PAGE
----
Elmer: Your colleague Amira Hass is the only Jewish reporter based in the Occupied Territories, and you yourself are one of, if not the only, Israeli reporter who routinely goes into the Territories to file stories. You have said, "the fact that the great majority of the media is oblivious to what's going on does not absolve Israeli citizens of responsibility." But how significant is this imposed silence on Israeli popular opinion?
Levy: It's crucial, because the first problem is lack of information. Israelis know, they have an idea, but they do not know everything. They are not well informed. The information that goes to them is usually twisted and one-sided. Take myths like, "there is no partner for peace", a myth that Ehud Barak spread. As long as people believe in this, the political consequences are critical. If we donâ€™t have a real partner - as Barak claimed, and as most Israelis believe - then we should stay [in the Occupied Territories], and we can be as cruel as we can. The problem starts with flow of information, which is twisted, partial, and very, very damaging.
Elmer: What the reaction to your work within Israel?
Levy: It has changed throughout the years. There is one thing that they have never claimed: that my facts are not facts. I was never blamed for telling false stories, but as Israel has become so apathetic, people just don't care anymore - and that's the worst of the worst.
I published a story last Friday  about a pregnant woman who gave birth in a checkpoint. I am going to publish another story (September 18) about another pregnant woman who gave birth in a checkpoint. The first one lost her child, the second one fortunately did not. Stories like this a few years ago would create some kind of reaction. Now, nothing. People don't care at all.
Elmer: Latest figures indicate that more than 10,000 children have been injured in the intifada (Palestine Monitor). Veteran war correspondent Chris Hedges wrote in his "Gaza Diaries" of Israeli soldiers taunting children in Khan Yunis, then shooting them: "Children have been shot in other conflicts I have covered - death squads gunned them down in el Salvador and Guatemala, mothers with infants were lined up and massacred in Algeria, and Serb snipers put children in their sights and watched them crumble on the pavement in Sarajevo - but I have never before watched soldiers entice children like mice into a trap and murder them for sport" (Gaza Diaries, Harpers, October 2001). Can you comment on this with your experience as a reporter in this conflict?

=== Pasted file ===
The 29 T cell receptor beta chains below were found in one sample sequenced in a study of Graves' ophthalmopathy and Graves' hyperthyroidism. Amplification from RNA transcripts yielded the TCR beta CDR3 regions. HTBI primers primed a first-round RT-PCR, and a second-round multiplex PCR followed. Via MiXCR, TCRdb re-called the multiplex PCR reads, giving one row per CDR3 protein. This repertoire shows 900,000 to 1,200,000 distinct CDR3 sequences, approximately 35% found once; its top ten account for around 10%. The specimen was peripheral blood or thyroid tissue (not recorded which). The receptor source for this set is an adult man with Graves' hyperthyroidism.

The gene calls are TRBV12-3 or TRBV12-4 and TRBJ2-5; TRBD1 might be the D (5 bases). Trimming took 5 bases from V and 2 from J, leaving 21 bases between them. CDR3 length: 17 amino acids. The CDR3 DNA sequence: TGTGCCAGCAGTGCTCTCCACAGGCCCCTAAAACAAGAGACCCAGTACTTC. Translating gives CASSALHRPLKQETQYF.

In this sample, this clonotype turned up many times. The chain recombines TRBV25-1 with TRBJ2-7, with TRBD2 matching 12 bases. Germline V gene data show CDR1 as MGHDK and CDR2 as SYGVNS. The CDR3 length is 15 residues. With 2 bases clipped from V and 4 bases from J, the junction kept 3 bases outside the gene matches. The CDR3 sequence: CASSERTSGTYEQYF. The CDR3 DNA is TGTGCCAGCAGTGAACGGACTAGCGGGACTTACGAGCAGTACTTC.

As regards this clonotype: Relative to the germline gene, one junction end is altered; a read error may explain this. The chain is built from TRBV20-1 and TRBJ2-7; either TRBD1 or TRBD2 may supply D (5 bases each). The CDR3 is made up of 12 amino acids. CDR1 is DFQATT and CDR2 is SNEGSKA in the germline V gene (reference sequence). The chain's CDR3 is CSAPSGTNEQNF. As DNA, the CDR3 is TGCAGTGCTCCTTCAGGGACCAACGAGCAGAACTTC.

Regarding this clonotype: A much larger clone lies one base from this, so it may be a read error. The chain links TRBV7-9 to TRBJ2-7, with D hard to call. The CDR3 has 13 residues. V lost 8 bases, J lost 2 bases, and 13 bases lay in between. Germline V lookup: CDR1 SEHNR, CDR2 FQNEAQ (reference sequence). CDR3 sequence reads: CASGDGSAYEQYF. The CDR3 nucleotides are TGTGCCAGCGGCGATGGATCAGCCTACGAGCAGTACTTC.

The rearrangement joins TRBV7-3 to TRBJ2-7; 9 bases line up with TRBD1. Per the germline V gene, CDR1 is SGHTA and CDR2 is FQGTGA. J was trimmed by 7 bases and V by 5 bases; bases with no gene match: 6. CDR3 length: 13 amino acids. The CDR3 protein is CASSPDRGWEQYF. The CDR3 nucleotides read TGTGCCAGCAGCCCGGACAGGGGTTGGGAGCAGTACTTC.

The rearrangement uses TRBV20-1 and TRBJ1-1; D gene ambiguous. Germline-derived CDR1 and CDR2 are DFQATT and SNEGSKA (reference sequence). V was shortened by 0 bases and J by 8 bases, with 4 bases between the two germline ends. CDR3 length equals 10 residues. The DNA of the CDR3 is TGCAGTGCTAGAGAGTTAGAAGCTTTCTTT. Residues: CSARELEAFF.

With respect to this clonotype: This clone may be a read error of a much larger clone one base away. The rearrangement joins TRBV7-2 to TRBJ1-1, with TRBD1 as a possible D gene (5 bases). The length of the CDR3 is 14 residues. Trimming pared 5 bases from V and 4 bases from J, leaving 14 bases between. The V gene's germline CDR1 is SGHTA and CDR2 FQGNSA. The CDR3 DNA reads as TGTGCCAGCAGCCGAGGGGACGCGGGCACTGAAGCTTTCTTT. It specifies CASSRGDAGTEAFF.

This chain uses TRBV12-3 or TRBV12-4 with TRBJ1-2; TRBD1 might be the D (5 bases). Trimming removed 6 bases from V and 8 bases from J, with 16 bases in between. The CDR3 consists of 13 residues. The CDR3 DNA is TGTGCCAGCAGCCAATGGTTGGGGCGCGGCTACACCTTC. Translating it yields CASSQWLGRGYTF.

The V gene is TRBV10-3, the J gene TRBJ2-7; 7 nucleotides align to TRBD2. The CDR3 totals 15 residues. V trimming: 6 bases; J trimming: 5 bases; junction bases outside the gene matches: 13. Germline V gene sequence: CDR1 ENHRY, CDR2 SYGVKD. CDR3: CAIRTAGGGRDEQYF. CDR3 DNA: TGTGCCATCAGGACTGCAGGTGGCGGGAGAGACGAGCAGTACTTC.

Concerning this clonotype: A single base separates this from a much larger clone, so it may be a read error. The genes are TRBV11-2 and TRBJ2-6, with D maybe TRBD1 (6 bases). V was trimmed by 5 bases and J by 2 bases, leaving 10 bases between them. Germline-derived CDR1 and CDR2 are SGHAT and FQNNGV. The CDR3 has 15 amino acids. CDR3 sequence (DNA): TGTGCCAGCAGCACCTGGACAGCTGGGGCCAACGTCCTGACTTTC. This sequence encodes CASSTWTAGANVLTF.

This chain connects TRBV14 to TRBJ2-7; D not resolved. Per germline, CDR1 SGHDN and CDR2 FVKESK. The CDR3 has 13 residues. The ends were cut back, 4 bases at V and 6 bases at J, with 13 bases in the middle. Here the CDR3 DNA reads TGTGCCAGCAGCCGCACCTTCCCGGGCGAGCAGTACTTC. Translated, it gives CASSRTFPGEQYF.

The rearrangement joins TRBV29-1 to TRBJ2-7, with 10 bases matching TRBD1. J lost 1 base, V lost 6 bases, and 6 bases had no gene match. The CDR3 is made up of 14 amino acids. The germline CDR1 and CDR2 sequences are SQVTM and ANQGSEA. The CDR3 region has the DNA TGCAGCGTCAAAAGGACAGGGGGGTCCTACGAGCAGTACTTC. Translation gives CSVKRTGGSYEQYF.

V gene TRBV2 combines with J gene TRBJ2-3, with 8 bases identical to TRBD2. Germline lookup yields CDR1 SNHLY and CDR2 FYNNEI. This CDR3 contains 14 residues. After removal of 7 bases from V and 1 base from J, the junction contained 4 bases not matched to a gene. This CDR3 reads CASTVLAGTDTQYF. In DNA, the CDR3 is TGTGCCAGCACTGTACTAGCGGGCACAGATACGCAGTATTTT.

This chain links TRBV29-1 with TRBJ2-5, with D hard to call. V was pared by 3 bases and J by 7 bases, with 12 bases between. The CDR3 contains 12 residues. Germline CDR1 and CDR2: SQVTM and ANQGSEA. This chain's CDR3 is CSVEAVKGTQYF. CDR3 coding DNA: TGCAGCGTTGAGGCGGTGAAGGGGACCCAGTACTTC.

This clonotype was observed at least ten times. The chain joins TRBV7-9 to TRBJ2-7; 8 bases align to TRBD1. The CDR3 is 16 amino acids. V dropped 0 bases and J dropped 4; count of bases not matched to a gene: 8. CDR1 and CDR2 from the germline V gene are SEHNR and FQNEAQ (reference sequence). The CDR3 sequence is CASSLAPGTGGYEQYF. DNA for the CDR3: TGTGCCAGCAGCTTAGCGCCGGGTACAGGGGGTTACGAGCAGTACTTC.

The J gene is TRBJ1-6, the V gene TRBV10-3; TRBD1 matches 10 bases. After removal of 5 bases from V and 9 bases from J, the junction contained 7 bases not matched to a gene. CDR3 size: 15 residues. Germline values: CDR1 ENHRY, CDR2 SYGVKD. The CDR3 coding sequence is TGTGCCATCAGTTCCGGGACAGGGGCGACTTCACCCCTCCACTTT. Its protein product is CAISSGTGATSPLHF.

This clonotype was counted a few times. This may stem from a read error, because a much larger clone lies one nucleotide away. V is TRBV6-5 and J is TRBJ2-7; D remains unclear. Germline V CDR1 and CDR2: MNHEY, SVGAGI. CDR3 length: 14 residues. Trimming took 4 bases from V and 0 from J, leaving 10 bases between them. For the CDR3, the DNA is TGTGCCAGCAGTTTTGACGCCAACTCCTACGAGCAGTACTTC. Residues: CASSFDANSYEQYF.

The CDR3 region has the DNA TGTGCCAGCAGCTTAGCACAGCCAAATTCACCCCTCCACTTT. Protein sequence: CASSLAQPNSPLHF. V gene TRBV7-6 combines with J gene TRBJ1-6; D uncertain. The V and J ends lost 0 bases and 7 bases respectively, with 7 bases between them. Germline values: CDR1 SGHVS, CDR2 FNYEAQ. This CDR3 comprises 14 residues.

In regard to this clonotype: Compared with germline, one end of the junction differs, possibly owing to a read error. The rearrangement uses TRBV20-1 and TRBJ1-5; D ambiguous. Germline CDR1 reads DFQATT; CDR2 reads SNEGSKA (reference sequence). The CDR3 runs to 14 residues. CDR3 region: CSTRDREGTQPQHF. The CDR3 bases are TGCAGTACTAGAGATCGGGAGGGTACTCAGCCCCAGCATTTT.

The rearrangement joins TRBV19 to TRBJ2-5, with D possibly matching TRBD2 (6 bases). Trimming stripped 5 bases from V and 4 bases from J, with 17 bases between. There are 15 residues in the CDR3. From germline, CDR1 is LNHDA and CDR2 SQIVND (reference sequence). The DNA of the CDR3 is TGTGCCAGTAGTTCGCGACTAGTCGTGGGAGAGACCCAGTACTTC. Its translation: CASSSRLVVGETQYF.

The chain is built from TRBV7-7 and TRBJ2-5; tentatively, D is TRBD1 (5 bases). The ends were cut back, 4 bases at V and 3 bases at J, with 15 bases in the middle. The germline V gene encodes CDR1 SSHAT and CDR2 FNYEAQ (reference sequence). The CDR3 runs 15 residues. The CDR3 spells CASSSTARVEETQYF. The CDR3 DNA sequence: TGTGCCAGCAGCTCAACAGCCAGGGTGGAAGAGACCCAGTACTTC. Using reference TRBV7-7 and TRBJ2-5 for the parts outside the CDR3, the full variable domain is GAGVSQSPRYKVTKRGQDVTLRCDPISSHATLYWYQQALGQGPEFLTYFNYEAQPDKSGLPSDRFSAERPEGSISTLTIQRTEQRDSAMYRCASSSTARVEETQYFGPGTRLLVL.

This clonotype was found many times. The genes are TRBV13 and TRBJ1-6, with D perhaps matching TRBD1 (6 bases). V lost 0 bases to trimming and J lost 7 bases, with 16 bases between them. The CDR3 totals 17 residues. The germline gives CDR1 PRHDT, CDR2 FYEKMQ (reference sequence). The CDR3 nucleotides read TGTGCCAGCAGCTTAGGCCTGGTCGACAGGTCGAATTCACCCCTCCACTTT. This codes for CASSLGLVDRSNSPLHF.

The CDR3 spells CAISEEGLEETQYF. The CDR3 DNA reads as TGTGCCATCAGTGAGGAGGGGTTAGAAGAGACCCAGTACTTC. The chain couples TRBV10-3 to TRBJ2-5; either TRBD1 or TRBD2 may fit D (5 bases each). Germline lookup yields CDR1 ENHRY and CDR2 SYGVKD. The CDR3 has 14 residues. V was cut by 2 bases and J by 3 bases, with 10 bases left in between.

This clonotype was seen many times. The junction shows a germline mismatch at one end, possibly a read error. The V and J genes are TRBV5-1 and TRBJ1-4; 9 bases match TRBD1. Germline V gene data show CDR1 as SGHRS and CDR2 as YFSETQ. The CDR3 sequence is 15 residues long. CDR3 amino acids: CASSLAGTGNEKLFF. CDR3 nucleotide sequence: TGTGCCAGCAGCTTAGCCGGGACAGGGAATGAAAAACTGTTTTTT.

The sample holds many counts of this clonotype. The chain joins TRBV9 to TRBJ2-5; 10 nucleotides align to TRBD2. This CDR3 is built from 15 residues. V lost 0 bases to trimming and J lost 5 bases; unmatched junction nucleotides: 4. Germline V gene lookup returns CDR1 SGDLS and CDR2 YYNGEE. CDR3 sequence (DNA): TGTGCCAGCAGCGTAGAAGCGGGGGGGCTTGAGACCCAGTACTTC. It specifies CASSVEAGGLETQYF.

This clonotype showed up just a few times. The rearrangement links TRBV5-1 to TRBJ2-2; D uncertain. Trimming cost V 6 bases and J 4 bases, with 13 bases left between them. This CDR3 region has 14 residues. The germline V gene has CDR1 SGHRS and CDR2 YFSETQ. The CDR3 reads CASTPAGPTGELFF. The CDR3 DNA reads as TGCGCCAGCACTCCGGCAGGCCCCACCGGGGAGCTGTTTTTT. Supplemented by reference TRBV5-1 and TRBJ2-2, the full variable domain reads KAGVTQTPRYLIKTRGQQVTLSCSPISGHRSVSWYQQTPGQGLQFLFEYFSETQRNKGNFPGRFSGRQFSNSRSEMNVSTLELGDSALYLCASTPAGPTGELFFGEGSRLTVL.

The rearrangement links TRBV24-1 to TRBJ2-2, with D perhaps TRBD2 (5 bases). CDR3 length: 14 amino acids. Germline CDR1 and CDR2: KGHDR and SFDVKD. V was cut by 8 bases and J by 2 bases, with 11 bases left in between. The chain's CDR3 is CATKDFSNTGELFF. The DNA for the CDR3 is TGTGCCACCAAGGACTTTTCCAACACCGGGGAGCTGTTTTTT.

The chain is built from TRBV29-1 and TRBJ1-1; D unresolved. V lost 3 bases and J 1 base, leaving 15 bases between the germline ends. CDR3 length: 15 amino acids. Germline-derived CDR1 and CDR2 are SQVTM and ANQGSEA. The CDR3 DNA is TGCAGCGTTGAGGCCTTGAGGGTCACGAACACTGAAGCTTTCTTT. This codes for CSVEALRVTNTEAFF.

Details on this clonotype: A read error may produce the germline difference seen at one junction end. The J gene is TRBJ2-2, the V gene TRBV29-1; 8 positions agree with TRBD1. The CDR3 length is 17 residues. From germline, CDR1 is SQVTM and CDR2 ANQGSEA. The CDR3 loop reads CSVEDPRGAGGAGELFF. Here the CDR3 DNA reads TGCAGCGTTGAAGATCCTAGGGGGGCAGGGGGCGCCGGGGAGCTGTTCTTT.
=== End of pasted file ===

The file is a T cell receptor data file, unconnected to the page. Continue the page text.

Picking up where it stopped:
Levy: Unfortunately it's not far from the truth. Most Israeli soldiers don't treat the Palestinians as human beings. For them, they are the enemy - all of them. They treat them like animals. When you treat them like animals, the difference between a child and an adult... there is no difference. There is no difference between a young cow and an old cow, you treat them the same. Once you've lost your human touch, your attitude to treat them as human beings, then the difference between children and adults has vanished.
And here we stand. I see these things every week, again and again. And it's inevitable. As long as the occupation goes on, these things are inevitable.
Elmer: Israeli forces have beaten, arrested, imprisoned, shot dozens and killed five journalists since the beginning of the intifada, all of whom were clearly identifiable as journalists - James Miller was seen on AP footage carrying a white flag and yelling that he was a British journalist when he was shot point-blank by Israeli forces in Gaza. When Rafaelle Ciriello was killed during Operation Defensive Shield, the International Press Institute said that it was "part of a concerted strategy by the Israeli army to control reports on the recent surge in armed hostilities in the region". Are Israelis murdering journalists?
Levy: No, I think the Israeli soldiers are just trigger-happy. They don't direct it especially [toward] journalists. They kill anything that walks â€“ it can be journalists, it can be international solidarity activists, and it can be any Palestinian.
Elmer: You wrote recently, "Is their anyone who can make us stop the mad gallop down the path of blood?" In closing, can you answer that question?
Levy: I don't see him around.
Right now I don't see anyone who can lead drastic change in the public opinion.
Elmer: And things will continue to get worse? There is no end in sight?
Gideon Levy is a journalist for the Israeli daily Haâ€™aretz.
Jon Elmer is currently reporting from Israel-Palestine, and is the editor of FromOccupiedPalestine.org